The Republic’s Doctors, Herbalists And Pharmacists

Free medical service for all citizens

First written Statutes of Dubrovnik from 1272 are preserved, and already in them the fundamental measures of health and social protection were established.

Among others, the most important one was the decision on hiring a municipal doctor (the government’s temporary employee), which treated all citizens free of charge: nobles, commoners and citizens, as well as residents of nearby villages. Doctor was explicitly forbidden to charge for his services, unless he treated foreigners who were supposed to pay by themselves.

Doctors were usually engaged on a term of 2 years, and if citizens, and government of course, were satisfied with their services, the contract could be extended, again for 2 years.

The names of all medical practitioners who worked in Dubrovnik Republic are known. There were 134 physicians and 102 surgeons. Very early, that distinction between a general practice and surgery was recognized.  Surgeons were always paid more than physicians. There was always one physician, and one surgeon in the city.

The Franciscan Monastery’s Aromatario

In the 1317 the Franciscan monastery was finally built, inside the City Walls. It was common that every monastery in those days had aromatario – a kind of a workshop to prepare medical remedies from herbs, for their own use. The Franciscan monastery had it, too. Herbs had grown in gardens inside the monastery and were picked on surrounding hills.

Franciscans’ mission is to help and support those in need. For that reason soon after the monastery was opened friars started to share their medications with citizens, outside the monastery. And that was the beginning of a story that is still going on. That aromatario became a pharmacy that is still in use, 700 years later. This pharmacy is considered the pharmacy with the longest tradition in Europe, thanks to its continuity. It’s still inside the active monastery where 5 friars live today. A visit to the Franciscan Monastery museum is included in the Ars Moriendi tour, and upon your wish, it can be a part of a city tour.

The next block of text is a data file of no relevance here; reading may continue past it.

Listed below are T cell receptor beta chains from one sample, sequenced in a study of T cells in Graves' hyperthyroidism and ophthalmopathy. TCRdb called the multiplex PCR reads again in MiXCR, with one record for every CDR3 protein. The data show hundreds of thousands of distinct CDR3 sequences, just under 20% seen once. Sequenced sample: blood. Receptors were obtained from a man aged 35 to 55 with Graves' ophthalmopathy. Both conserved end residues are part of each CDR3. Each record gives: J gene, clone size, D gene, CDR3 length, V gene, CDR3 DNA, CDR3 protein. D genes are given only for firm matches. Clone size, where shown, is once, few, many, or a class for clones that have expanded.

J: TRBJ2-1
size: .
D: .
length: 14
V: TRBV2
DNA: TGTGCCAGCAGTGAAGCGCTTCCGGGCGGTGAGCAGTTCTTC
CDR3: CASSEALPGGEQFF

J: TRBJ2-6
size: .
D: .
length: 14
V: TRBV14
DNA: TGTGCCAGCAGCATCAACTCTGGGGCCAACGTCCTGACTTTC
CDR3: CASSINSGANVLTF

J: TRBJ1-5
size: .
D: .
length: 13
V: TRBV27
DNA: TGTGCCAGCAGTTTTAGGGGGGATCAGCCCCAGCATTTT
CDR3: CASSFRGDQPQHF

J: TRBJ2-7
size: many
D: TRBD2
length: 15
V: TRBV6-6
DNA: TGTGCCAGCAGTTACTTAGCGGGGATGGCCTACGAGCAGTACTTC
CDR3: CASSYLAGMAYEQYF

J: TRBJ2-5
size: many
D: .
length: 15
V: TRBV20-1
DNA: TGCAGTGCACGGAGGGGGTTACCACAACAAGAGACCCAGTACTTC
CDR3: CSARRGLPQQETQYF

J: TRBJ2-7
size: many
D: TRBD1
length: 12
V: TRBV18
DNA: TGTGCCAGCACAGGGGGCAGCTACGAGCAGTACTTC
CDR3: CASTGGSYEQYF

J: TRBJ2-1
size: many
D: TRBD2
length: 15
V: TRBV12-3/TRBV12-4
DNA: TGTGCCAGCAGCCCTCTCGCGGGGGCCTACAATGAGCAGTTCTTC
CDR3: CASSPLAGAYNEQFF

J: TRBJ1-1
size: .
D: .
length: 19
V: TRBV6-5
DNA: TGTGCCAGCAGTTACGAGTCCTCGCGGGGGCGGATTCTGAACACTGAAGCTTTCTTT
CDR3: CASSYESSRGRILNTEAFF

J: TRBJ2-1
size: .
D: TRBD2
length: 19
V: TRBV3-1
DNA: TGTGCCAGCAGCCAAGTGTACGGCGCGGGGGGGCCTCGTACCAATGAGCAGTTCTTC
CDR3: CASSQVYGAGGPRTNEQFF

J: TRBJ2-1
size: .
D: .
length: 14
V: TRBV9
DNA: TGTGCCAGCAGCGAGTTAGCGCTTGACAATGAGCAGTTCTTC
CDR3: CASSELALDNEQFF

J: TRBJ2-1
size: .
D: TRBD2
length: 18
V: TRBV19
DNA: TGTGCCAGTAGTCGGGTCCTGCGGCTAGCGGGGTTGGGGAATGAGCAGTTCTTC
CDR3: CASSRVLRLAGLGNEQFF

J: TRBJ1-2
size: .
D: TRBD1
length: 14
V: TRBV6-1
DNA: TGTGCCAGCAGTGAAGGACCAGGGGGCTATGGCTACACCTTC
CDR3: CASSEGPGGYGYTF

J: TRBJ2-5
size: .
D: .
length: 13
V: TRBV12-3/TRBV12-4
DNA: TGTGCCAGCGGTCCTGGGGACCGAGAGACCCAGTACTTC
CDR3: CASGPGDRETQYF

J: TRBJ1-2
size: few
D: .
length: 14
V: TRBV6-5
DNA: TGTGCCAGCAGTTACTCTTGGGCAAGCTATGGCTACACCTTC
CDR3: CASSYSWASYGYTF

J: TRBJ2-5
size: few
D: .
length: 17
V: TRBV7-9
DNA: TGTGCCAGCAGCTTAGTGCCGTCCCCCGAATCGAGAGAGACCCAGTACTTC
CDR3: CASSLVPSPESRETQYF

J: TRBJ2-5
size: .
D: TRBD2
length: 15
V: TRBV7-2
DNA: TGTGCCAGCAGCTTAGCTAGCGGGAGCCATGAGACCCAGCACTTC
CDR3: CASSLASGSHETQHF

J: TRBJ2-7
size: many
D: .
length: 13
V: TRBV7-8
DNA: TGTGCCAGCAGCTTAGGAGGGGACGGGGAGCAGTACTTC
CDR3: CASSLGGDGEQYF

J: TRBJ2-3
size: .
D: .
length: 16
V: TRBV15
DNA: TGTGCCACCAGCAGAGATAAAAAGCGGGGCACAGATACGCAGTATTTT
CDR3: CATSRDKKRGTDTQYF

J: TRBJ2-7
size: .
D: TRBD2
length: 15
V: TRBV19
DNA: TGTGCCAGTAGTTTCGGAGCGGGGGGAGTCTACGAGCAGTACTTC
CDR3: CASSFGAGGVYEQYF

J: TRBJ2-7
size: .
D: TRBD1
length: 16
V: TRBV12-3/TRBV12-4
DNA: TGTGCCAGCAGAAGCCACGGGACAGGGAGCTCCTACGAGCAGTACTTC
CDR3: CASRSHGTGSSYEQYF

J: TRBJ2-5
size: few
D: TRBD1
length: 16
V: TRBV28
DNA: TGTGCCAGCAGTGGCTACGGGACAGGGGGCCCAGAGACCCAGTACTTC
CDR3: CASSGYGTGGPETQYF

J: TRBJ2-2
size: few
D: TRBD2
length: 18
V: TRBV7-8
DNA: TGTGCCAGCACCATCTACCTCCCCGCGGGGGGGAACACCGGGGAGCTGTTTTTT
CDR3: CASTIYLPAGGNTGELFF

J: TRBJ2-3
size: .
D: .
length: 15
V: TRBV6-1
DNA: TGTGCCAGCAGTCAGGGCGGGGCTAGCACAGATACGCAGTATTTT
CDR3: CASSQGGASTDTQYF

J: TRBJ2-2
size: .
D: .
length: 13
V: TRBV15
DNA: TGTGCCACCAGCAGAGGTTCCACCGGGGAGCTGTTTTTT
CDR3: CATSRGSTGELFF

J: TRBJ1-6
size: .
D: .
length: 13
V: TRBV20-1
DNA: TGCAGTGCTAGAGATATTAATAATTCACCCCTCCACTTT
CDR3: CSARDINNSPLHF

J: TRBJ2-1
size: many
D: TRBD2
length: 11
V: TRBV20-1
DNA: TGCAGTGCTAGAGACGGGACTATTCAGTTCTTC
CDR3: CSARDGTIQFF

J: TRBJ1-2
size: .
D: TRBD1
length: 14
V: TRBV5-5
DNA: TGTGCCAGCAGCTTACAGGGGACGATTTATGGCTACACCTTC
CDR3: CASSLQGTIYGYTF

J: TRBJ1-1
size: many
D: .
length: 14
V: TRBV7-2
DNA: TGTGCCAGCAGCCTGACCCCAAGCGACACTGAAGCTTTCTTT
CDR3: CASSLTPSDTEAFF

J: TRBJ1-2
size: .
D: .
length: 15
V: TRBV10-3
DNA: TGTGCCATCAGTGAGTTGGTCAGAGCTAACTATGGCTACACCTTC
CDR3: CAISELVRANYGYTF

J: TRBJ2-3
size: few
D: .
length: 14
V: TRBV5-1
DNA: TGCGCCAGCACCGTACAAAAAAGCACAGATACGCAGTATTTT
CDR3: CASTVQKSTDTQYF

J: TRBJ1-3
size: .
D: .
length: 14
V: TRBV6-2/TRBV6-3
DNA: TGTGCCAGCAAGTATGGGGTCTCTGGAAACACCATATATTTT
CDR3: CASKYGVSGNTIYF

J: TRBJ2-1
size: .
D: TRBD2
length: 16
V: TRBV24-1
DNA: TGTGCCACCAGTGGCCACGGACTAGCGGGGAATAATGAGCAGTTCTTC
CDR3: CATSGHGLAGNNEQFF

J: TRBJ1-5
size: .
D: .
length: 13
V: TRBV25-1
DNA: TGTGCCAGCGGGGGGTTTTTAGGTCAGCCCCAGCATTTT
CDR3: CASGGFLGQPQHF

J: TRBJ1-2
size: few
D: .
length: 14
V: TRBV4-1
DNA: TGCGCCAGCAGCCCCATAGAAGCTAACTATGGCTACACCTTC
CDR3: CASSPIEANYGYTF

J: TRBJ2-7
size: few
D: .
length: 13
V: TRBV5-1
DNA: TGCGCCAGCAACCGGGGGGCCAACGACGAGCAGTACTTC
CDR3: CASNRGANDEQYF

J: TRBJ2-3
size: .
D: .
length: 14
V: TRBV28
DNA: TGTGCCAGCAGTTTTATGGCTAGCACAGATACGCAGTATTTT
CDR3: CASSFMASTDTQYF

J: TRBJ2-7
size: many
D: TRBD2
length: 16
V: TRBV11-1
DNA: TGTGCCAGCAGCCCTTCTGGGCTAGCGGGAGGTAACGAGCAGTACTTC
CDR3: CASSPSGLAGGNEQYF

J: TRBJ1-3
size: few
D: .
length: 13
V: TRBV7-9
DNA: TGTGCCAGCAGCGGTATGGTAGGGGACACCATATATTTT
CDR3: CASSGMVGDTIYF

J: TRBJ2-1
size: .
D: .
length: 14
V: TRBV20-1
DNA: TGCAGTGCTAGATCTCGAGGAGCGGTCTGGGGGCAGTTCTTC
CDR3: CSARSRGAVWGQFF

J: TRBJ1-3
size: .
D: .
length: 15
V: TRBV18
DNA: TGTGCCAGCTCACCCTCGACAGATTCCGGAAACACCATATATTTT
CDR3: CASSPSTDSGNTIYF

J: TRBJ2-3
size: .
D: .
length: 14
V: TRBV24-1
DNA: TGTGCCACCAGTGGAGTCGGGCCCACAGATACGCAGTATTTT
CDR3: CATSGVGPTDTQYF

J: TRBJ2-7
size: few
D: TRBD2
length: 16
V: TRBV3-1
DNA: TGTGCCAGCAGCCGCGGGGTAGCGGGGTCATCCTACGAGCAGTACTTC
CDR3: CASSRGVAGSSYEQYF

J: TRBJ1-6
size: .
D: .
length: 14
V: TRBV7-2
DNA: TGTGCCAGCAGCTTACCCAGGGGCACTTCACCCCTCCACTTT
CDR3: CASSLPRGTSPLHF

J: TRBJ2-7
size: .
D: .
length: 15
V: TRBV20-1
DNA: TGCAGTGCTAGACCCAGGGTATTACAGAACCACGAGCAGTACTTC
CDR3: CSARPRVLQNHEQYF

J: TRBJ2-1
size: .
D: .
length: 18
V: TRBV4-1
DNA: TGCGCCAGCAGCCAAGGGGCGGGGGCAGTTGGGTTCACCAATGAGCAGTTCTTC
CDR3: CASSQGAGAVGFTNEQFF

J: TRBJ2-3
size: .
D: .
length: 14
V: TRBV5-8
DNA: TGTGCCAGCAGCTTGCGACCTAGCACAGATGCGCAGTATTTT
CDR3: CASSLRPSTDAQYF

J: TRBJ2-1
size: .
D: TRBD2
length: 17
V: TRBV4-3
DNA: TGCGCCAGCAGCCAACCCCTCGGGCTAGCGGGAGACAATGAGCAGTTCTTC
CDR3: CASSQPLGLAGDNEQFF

In 1777 the first dentist by the name of Gaetano Pierini is recorded in the archives of Dubrovnik. Until that time barbers pulled out tooth (tooth extractions were part of their regular services).

Antun Drobac, the pharmacist who owned the pharmacy in Dubrovnik in the 19th century discovered the use of a local daisy Chrysanthemum cineraria folium as an insecticide. The common name of that plant is pot mums or chrysanths.

Pyrethrum, a natural insecticide occurs in the achene, a small, dry, one-seeded fruit. Pyrethrum attack the nervous systems of all insects, and inhibit female mosquitoes from biting. It is harmful to fish, but far less toxic to mammals and birds than many synthetic insecticides. It is not persistent, it’s biodegradable, and decomposes easily when exposed to light.

Dubrovnik Franciscan monastery’s pharmacy is considered the pharmacy with the longest tradition in Europe, thanks to its continuity. It’s still inside the active monastery where 5 friars live today.